This one was kind of inspired by a piece of Tali's romance dialogue, where she talks about just how long she has cared for him, and talks about watching him on Virmire.

Works as a oneshot, or with the others in the series: Observation & Engineering, John, The Sound Of Silence, Oblivious.

Solace

Tali'Zorah nar Rayya stands behinds Shepard, frowning, as he touches a hand to his earpiece. She adjusts her radio's comm channel, until she hears what he is hearing. She doesn't even realise she's said anything until the small gasp sounds inside her helmet. "No..."

This is a terrible choice, one no man should have to make. She watches his face carefully, sees him swallow; sees a pain in his eyes that she has seen traces of before, but never in a form so... raw. She aches to comfort him, but... what can she say?

He announces that they are going to get Ashley. It's the last thing he says to anyone apart from Saren for the rest of the mission.


When they reach the Normandy, he strides off to his sleeping space, muttering something along the lines of "needing a few minutes".

Tali debates with herself over whether to follow him, but concern for him eventually wins out over caution, and she does, making loud coughing noises and pretending to knock something over to alert him to her presence.

He's staring into space, a datapad in one hand. Noticing her come in, he gives her a vague, murmured, "Hi."

"John?"

His response is quiet, not even addressed to her - half-monologue, she thinks. "Whenever we lose a soldier, we have to give their families a message. Something about how they were a good member of the team, and how they died - vague enough that it won't wreck their sleep at night, enough to let them know."

"You've lost... many soldiers?"

He cocks his head. "A few. I've been in the Alliance too long not to know any deaths. And seeing colleagues, friends die?" He shakes his head. "Nothing new. Akuze. I've just never... ordered their deaths. What am I supposed to say to his family? 'I killed your son'?"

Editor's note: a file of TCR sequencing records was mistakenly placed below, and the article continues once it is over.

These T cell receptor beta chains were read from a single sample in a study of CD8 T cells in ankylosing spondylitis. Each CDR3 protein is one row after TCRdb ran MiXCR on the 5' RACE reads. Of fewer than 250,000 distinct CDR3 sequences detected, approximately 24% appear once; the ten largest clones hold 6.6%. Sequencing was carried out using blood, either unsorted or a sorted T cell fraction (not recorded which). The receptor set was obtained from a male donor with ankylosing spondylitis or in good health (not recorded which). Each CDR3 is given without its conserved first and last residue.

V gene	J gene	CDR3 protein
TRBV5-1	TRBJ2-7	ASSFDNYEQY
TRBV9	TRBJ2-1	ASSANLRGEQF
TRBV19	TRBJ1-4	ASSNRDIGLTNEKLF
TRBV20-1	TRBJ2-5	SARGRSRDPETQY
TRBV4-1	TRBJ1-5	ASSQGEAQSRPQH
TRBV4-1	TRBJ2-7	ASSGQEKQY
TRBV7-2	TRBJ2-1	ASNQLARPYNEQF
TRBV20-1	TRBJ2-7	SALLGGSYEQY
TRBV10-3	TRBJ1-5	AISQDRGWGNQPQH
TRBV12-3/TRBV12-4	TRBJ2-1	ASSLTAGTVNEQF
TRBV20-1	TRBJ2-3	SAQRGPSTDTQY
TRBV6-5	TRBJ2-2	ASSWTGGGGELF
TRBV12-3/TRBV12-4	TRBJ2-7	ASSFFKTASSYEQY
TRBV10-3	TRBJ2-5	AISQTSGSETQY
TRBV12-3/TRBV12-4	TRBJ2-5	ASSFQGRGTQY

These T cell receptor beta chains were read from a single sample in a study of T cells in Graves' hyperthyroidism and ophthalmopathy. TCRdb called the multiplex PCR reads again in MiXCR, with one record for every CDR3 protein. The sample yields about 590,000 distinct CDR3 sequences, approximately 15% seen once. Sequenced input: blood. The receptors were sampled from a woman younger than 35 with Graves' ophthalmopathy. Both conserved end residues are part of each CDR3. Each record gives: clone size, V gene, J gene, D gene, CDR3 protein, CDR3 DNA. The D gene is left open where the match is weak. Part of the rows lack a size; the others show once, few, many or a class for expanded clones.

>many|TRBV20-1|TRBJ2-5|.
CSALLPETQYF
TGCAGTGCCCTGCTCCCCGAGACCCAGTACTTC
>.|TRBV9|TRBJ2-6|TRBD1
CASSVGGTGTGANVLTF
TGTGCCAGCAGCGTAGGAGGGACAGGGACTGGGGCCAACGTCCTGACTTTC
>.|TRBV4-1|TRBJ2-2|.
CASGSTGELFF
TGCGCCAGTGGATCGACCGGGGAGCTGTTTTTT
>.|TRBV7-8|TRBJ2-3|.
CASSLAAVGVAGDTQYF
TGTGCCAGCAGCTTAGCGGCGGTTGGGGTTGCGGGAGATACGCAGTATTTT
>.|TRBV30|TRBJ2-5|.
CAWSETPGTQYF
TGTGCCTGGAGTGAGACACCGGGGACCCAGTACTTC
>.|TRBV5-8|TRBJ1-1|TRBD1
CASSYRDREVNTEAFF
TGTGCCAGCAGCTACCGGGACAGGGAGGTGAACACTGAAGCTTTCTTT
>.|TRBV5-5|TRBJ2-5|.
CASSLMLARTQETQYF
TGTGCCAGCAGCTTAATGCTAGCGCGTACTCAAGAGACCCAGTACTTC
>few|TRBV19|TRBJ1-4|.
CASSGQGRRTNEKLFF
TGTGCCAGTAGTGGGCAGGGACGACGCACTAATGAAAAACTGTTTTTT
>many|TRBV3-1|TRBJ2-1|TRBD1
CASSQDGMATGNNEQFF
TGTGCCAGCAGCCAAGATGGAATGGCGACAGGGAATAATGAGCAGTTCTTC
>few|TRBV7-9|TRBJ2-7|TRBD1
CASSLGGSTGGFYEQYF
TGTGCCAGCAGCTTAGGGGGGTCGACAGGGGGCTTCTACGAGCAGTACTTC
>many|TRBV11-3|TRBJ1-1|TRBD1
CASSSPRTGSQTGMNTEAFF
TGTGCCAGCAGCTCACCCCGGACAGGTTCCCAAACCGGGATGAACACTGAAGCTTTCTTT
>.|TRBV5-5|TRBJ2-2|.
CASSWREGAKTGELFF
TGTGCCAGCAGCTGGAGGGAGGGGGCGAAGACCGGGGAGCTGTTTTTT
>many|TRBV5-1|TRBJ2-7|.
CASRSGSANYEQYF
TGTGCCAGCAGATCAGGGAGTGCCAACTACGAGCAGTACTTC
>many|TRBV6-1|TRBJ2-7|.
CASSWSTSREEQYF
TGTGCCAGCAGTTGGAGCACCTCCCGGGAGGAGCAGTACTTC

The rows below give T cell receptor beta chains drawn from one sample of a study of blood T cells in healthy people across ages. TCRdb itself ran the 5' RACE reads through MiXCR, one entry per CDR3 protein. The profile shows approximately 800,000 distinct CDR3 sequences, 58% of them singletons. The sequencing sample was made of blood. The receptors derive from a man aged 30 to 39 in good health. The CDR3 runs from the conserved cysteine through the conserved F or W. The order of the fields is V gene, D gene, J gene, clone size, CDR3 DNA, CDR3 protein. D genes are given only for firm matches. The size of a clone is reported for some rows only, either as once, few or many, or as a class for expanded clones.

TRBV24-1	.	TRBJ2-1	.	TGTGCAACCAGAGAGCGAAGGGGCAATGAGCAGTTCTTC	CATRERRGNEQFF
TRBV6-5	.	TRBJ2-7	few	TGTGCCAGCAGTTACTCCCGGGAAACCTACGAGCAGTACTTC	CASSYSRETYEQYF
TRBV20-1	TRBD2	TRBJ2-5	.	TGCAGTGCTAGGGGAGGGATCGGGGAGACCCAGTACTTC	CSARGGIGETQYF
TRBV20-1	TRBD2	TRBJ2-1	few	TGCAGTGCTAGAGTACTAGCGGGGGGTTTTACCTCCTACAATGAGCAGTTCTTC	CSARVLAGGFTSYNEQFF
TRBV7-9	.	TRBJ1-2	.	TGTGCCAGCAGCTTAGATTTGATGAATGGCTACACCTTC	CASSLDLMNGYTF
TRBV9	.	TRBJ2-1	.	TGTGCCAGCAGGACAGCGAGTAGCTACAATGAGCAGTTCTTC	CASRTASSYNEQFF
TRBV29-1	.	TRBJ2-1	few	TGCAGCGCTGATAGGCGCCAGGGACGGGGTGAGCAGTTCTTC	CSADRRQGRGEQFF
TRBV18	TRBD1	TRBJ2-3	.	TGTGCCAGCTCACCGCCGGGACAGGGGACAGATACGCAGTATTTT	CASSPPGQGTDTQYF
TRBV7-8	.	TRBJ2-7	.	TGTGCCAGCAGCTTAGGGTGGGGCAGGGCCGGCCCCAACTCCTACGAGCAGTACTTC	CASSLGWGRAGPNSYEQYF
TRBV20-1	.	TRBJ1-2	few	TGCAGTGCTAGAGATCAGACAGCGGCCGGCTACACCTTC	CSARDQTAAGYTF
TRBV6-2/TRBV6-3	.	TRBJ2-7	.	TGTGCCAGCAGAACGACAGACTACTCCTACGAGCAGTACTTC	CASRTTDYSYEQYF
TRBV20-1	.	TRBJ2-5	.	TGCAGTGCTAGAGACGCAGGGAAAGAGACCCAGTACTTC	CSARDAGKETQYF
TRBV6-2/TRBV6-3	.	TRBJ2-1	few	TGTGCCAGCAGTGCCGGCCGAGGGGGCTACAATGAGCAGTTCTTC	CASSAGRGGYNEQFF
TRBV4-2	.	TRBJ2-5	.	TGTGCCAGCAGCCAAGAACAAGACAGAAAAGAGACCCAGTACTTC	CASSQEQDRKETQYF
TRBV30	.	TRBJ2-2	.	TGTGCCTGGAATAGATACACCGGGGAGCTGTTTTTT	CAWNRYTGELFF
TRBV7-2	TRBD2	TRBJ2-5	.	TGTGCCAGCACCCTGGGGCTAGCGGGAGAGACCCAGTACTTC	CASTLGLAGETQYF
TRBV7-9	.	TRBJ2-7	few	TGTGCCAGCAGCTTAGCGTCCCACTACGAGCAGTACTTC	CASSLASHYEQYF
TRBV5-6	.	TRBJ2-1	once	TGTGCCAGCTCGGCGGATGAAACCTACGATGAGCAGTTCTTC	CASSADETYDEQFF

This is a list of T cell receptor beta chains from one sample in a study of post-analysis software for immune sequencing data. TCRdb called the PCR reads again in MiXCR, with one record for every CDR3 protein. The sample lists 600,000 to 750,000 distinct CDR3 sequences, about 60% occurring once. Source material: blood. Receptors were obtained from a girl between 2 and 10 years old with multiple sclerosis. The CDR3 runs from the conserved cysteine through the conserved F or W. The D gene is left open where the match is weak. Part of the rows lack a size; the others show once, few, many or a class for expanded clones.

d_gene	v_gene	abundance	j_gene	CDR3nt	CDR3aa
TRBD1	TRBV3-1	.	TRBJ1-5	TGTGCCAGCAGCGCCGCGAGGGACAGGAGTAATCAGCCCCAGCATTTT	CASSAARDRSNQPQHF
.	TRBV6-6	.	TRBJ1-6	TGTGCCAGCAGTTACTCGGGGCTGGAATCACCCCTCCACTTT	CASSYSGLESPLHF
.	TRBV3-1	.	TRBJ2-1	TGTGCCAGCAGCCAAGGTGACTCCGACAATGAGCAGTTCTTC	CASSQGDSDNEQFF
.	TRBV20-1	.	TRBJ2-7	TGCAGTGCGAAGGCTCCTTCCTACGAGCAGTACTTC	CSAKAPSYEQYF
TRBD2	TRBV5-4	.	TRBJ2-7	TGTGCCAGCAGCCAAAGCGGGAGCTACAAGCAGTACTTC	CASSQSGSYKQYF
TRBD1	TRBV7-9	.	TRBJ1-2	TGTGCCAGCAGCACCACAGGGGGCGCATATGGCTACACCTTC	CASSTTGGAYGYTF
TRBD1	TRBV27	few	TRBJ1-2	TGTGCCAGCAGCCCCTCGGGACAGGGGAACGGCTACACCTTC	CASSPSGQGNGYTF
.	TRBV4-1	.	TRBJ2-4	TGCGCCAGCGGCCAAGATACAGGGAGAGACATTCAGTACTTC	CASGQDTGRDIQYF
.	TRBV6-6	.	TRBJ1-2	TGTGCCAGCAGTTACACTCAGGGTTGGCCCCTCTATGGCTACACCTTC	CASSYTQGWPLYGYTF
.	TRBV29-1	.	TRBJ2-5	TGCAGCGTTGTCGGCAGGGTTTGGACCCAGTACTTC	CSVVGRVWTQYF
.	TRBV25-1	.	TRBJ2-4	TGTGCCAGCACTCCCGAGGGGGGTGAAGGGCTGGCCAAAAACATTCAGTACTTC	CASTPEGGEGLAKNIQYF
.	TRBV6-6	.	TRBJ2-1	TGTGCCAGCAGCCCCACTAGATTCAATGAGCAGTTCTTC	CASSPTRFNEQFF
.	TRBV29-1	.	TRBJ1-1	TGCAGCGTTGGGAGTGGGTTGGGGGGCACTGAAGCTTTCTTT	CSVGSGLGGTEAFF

She shakes her head. "No. Saren and Sovereign did this. You were... in the wrong place at the wrong time, I guess." It's the longest things she's ever said to him without an "er" or an "um" involved in it for a long time, but, wrapped up in his grief, he doesn't notice it.

"I don't even have his tags to give to them. I... need a while to think."

She lightly takes those around his own neck in her hand, unsure, and there is a small intake of breath at her gentle touch. "These?" She lets them go again, and he nods.

"Oh, Shepard... I'm so sorry. If you need to talk... I - I'm here.'" Her hand moves up to lightly brush his cheek, quickly jerking back as if she is afraid of her own boldness, and then she is gone.

He can do nothing but stare after her in surprise.


... Was a respected member of the crew, with many friends on the Normandy. I would like to think that I was one of them.

He will be missed.

Signing the datapad, he delivers the message, a long sigh flowing from his lips. There is nothing more he can say. Kaidan is gone.